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Title: The changing role of urban planners in transitional China : expectations, appropriateness and 'making a difference'
Author: Feng, Xin
ISNI:       0000 0004 5993 2777
Awarding Body: University of Sheffield
Current Institution: University of Sheffield
Date of Award: 2016
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In planning literature there has been a deal of great interest in the development of urban planning roles in response to the changing planning conditions in cities. This dissertation contributes to this discussion by developing a framework which aims to support the understanding of the changing role of planners in this aspect of planning knowledge. What emerges from this research is a more complex understanding that suggests the role expectations of planners and planning knowledge should not be read as specially demarcated and unchanging social attributes. Instead, the focus of inquiry should be on the continuous process of social and political change which affects the way planners conceptualize problems, forming rules of practice. Research was carried out using a qualitative strategy in two phases of interviews with Chinese planners from Beijing and Harbin. China offers fertile ground to explore these issues. Decentralization, economic reform and globalization have brought great changes to Chinese cities. Accelerated urbanization has generated continuous rapid growth creating a series of social problems. The transitions have brought new concerns to light, the ‘rule of law’, ‘GDP-oriented urban growth’, ‘making professional judgement’ and ‘getting the public voice involved’. The old planning traditions persist and continue to wield power, including, ‘keeping uniformity with the central power’, ‘giving legitimacy to local authorities’ and ‘setting the world in order’. By capturing these messy, dynamic and contextualised processes that construct the role of planners, the analytical lens of planning knowledge offers a view of understanding a transitional context. How planners located themselves in different roles, as ‘handmaiden of power’, ‘initiative knower’ and ‘active initiator’, has become important in clarifying the rules, making distinctions and determining what the situation was and what kind of knowledge fits. This research should be of interest to urban planning practitioners in China and also internationally, and to researchers interested in the planning profession.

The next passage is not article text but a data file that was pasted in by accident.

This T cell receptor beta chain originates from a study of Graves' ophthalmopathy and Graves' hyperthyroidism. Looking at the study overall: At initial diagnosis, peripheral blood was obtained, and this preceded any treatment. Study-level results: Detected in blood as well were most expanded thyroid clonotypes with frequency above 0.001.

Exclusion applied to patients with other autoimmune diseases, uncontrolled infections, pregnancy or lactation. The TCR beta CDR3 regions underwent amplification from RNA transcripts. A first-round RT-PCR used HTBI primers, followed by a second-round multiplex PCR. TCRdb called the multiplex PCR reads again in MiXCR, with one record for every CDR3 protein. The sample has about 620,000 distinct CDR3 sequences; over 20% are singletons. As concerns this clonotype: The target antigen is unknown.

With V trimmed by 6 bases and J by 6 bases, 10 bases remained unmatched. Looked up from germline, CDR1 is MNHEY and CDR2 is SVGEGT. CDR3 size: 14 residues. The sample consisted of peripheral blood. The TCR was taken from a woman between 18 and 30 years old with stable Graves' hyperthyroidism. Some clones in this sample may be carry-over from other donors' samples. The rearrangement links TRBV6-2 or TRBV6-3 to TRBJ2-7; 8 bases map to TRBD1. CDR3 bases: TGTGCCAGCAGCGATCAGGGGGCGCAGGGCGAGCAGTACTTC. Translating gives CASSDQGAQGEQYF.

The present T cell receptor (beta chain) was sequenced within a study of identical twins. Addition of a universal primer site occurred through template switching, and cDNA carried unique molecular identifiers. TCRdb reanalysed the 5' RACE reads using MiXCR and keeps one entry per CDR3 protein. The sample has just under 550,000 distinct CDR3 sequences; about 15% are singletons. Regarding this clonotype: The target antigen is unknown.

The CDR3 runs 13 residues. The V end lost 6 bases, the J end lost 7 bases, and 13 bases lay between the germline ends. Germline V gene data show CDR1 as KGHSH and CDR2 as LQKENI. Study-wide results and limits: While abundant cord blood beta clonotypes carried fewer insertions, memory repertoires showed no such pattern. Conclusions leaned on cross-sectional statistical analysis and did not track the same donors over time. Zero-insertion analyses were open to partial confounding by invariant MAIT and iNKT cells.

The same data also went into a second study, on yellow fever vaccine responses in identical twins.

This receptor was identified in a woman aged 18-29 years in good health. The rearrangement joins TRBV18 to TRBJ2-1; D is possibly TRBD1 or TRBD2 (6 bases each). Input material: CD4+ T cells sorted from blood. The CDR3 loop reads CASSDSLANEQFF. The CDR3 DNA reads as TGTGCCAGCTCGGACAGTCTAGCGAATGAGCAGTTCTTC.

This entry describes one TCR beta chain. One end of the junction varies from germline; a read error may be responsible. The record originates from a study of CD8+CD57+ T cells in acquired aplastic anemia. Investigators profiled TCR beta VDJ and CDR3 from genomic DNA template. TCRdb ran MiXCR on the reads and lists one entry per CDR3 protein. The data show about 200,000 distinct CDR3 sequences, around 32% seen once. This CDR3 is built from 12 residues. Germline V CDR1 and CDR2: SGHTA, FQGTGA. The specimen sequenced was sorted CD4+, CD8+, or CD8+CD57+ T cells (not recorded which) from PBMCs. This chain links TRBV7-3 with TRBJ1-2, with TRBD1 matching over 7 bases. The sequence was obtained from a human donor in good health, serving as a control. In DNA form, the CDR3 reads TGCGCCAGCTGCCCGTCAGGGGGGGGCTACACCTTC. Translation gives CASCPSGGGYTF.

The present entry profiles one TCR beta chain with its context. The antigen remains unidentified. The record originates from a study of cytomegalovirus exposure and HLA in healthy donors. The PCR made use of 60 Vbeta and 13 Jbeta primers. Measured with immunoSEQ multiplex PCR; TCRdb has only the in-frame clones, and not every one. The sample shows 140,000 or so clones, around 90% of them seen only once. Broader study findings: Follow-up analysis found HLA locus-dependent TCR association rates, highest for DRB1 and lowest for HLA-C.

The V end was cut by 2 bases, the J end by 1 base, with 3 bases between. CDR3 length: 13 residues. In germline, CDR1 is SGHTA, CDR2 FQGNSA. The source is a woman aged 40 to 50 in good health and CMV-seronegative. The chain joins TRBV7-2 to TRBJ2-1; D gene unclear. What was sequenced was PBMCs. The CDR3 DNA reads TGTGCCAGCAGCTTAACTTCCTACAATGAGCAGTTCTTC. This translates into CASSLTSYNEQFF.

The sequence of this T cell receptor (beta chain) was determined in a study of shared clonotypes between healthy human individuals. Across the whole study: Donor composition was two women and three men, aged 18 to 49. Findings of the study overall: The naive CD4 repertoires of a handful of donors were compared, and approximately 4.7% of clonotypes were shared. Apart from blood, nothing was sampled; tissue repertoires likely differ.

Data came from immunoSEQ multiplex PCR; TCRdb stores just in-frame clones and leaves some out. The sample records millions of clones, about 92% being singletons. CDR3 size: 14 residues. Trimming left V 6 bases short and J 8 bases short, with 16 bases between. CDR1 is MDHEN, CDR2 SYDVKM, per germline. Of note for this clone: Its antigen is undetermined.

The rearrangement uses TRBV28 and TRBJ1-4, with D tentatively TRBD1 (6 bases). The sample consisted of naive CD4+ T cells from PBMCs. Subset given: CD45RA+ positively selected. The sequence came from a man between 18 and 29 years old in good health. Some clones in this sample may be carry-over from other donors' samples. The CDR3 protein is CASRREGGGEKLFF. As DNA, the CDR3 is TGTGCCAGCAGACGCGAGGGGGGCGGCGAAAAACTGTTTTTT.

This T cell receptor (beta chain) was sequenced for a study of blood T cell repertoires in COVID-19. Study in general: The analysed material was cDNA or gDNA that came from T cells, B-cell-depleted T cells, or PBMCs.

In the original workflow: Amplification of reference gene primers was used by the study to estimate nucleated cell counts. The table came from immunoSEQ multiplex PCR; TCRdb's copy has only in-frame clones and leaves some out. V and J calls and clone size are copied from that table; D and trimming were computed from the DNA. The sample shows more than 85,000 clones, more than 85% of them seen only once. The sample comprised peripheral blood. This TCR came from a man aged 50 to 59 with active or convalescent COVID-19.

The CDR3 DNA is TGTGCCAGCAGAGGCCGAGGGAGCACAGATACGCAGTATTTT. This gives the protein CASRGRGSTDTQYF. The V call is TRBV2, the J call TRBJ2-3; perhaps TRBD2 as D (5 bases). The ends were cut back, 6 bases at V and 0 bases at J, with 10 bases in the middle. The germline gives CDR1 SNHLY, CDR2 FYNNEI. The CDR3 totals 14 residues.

Supervisor: Dabinett, Gordon ; Hendrik, Wagenaar Sponsor: Not available
Qualification Name: Thesis (Ph.D.) Qualification Level: Doctoral
EThOS ID:  DOI: Not available